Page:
2.1.1 What is sea level?
If asked the question in the title of this section, most people would reply, ‘It is the level of the sea surface.’ While this is not incorrect, a more specific definition is required so that this property of the Earth System can be measured and therefore studied in a quantitative fashion. To do this, a reference height or surface must be chosen so that the level, or height, of the sea surface can be measured relative to it.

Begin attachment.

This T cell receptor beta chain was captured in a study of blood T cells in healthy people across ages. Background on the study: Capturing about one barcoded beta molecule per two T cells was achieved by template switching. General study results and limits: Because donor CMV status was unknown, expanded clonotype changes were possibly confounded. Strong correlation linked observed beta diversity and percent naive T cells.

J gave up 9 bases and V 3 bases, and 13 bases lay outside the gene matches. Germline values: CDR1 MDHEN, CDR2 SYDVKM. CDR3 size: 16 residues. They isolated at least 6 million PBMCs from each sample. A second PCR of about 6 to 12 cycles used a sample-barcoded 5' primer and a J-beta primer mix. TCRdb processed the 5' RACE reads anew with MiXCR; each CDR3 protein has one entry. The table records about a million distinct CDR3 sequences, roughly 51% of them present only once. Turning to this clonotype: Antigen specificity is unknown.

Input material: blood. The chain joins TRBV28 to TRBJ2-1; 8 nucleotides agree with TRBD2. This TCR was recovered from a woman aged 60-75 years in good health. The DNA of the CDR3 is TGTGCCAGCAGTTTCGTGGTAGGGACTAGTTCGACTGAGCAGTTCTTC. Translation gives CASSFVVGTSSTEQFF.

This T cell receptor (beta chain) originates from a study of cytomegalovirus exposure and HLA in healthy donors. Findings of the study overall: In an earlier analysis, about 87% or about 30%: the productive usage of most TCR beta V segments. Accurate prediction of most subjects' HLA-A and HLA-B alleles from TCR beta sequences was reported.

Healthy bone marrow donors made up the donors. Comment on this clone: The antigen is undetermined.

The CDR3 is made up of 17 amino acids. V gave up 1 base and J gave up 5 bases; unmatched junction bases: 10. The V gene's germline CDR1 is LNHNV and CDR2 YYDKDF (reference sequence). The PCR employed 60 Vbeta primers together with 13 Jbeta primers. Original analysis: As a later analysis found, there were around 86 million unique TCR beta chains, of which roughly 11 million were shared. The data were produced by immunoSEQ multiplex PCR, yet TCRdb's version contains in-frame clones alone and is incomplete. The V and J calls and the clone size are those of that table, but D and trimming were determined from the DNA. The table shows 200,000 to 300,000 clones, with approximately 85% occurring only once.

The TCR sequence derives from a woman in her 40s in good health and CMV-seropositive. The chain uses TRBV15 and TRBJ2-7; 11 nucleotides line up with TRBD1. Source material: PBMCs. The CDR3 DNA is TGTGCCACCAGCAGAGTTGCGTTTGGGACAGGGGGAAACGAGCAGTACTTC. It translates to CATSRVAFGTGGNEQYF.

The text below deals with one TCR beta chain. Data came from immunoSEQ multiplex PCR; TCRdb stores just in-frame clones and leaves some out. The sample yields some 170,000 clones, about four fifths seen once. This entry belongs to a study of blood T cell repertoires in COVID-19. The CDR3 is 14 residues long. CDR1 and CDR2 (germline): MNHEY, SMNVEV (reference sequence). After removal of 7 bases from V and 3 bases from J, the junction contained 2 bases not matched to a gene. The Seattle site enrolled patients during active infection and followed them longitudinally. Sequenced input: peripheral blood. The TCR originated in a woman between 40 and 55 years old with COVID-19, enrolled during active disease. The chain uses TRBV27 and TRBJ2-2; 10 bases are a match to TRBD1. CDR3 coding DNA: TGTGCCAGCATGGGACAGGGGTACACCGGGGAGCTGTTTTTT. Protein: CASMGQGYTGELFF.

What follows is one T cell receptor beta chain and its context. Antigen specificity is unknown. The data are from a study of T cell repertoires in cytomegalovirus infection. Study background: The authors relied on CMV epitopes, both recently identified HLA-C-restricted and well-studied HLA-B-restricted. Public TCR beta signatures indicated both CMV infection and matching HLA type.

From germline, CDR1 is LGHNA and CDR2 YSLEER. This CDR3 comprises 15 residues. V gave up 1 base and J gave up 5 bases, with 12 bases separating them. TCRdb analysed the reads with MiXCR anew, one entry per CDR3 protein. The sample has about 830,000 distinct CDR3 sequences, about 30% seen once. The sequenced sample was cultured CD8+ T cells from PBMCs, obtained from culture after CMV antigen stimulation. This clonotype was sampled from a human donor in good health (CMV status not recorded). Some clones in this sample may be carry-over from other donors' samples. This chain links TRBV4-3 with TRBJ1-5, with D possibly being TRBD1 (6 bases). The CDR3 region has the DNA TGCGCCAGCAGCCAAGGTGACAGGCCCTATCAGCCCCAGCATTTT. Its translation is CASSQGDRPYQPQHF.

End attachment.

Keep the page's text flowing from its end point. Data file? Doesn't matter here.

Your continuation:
The most common reference surface is the solid Earth (or sea floor); measurements of the height of the sea surface relative to the ocean floor represent what is known as ‘relative sea level’ (Fig. 2.1). Different methods for measuring relative sea level are outlined in section 2.1.3. Based on this definition, at any location in the ocean, a change in relative sea level can be produced by a vertical shift in either the sea surface or the sea floor, and so a measurement of relative sea-level change is ambiguous in the sense that it provides no information on the contribution to the change from each bounding surface. For example, at coastal locations, a local sea-level rise leading to a landward motion of the coastline, or marine transgression, could be driven by land subsidence and/or sea-surface rise. A retreat of the coast, known as a marine regression, could be driven by land uplift and/or sea-surface fall.